After spending the last two weeks traveling in Europe on business, it feels really good to be home again. Watching the US elections play out on international television while in a time zone 9 hours ahead of home was a particularly memorable part of the trip.
So now with the reelection of President Obama, the Patient Protection and Affordable Care Act of 2010 is pretty much etched in stone, and the American healthcare system must come to grips with lots of change over the next few years. Personally, I do feel a bit more protected by Obamacare. However, the “affordable” part still escapes me. All I see is American corporations passing on more and more costs directly to their employees while the cost to both employees and employers continues to escalate. Having just priced equivalent high-deductible health insurance coverage for my wife and I should I leave my current job, I find it would easily cost $1500 to $2000 a month. What’s “affordable” about that!
The Patient Protection and Affordable Care Act places plenty of burden on hospitals too. They are charged with increasing care quality, providing more access to more people, and doing so at a lower cost. Most healthcare executives I meet say they are being asked to do more with less. While that is true, I would prefer to look at it another way. The secrete to surviving under the auspices of the Affordable Care Act will be to do more, by doing new with less. Here are a few examples of the things that need to be done. And yes, part of the solution is prudent use of new information communication technologies (ICT).
Measure. Whether it is comparing outcomes for a particular surgical procedure, or analyzing patient satisfaction, you cannot improve what you can’t measure. The most progressive and cost effective health organizations today are constantly measuring what they do and comparing their results with best practices from other leading organizations. This drives continuous quality improvement., standardization, improved efficiencies, and lower costs.
Eliminate Waste. If you look closely at hospital design and operations, you’ll likely find lots of waste. For example, how much space do you allocate for patient “waiting rooms”? Why do you even have waiting rooms? High performing healthcare organizations have taken a lesson from lean manufacturing. The waiting room not only wastes valuable space, it points to wasted time. Wasted time for your patients, and wasted through-put for their treatment in your facility. By measuring time and carefully analyzing work-flow (often with real time location services or RTLS technology) lean organizations have been able to increase patient through-put without increasing staff or space, and this lowers costs per unit of volume.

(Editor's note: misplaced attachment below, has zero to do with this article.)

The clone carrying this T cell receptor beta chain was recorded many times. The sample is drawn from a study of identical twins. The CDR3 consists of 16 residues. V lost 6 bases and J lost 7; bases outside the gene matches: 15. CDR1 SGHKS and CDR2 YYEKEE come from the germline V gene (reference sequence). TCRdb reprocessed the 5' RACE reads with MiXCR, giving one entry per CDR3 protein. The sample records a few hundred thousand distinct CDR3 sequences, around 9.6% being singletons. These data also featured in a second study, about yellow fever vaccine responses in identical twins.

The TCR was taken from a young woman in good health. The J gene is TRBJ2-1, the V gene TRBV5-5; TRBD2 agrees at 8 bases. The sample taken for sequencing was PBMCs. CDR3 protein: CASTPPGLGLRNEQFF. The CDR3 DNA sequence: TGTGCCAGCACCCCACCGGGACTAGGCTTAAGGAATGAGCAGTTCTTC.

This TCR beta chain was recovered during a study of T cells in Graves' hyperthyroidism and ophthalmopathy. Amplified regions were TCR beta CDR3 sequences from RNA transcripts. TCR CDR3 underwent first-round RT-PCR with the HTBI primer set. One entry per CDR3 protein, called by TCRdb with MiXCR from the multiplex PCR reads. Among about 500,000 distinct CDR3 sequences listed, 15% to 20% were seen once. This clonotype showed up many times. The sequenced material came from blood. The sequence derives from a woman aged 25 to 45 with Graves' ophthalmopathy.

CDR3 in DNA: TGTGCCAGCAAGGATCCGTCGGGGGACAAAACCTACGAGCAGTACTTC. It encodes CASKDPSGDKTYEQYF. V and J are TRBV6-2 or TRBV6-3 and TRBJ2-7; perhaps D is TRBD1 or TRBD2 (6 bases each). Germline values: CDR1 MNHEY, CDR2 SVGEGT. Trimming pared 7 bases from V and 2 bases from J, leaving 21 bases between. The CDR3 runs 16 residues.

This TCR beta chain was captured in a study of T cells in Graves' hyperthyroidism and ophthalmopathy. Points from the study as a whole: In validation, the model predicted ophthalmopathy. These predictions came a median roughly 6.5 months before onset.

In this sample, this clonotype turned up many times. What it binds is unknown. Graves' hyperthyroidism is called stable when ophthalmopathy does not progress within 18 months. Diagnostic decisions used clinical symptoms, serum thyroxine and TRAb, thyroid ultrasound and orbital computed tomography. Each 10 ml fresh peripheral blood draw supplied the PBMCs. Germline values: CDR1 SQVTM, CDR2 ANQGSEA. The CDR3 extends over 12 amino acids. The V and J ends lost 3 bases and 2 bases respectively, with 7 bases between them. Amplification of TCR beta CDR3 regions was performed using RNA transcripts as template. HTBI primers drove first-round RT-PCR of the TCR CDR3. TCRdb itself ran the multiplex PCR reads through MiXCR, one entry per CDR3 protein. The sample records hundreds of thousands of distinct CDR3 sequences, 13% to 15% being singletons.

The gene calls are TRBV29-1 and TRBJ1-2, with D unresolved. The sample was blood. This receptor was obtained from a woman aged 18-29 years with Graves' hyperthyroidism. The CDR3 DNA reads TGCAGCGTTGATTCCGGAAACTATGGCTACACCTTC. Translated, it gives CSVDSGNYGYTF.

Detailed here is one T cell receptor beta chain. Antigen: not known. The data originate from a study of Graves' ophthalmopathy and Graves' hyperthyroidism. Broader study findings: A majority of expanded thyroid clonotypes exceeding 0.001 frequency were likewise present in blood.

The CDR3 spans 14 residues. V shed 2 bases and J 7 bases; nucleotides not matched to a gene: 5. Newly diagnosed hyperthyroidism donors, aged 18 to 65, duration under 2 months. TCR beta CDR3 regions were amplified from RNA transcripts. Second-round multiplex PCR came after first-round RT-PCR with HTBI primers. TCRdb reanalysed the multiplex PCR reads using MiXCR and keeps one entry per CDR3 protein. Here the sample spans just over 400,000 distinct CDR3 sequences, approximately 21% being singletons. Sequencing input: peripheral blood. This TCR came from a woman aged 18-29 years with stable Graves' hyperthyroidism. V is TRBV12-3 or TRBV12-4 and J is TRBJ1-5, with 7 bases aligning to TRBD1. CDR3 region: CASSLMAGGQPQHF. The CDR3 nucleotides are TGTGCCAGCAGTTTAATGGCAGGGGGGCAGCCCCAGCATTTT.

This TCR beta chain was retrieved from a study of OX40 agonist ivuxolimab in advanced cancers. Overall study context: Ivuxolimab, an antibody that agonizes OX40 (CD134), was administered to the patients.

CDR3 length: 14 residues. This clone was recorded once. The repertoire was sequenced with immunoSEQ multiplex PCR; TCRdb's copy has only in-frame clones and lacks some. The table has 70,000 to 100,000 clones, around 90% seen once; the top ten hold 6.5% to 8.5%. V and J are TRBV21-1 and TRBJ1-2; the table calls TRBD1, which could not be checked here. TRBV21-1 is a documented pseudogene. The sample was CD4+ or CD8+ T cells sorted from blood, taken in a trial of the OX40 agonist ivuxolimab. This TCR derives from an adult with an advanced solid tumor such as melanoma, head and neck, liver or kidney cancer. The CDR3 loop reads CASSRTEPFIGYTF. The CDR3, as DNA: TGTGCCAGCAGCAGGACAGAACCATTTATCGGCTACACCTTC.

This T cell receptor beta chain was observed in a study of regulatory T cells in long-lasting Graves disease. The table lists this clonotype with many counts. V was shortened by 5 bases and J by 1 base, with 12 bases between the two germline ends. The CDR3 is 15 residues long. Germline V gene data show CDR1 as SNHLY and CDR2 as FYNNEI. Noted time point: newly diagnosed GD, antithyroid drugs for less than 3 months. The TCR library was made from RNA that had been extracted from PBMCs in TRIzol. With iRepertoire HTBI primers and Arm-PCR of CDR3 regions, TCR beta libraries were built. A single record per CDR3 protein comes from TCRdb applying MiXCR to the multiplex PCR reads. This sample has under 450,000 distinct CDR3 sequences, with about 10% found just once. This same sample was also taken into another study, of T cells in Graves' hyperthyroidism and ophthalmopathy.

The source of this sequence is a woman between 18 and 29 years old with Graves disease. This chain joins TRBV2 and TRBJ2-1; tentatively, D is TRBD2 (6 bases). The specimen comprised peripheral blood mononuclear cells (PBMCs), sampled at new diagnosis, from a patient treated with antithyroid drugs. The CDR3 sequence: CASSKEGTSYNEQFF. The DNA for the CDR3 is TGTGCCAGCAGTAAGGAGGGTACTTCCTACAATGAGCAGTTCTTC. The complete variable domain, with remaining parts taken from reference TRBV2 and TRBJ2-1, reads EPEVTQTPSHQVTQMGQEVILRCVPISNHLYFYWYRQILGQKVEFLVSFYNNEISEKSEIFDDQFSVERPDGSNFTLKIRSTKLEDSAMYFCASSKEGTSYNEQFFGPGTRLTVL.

Virtualize. If hospital revenue really shifts from volume-based care to value-based care (outcomes), then it makes sense to virtualize as many of your services as possible. Banks and retail centers did this long ago. Some of the best-known, staff model health maintenance organizations in America have already been able to virtualize 20 to 25 percent of their primary care volumes. If you can meet a patient’s need for information with an e-mail instead of a personal visit; if you can provide a quick postop check with a video chat; if you can help manage a chronic disease with an app on a patient’s Smartphone (and you get paid based on outcomes and value, not volume) then virtualization is a very good thing. Imagine freeing up your space and staff just for those patients who really need to be there in person.
Put Patients First. Healthcare has traditionally been designed to meet the convenience and needs of its providers. A new era is dawning in which the patient is now being placed at the center of care. Organizations that put patients first, will benefit from higher levels of patient satisfaction. Higher patient satisfaction scores (a measurement required as part of stage 2 meaningful use reporting) will result in higher payments from government payors. Healthcare organizations that strive to organize everything they do around meeting the needs of the patients, will please their patients more and receive higher revenues for what they do.
I suppose another idea would be to take a lesson from government itself on how to increase revenues—perhaps selling lottery tickets or even pot (now that voters have made it legal in Washington and Colorado). You might even be in a great position to make the case that marijuana sold on your premises was for “medical” purposes only. OK, I’m totally kidding on that one. But for sure, healthcare organizations will need to fundamentally change the way they do business in the years ahead if they hope to survive. The appropriate and creative use of ICT can be applied in each of the areas I’ve outlined above to help take you where you need to go. Let us show you how to do more by doing new with less.
Bill Crounse, MD Senior Director, Worldwide Health Microsoft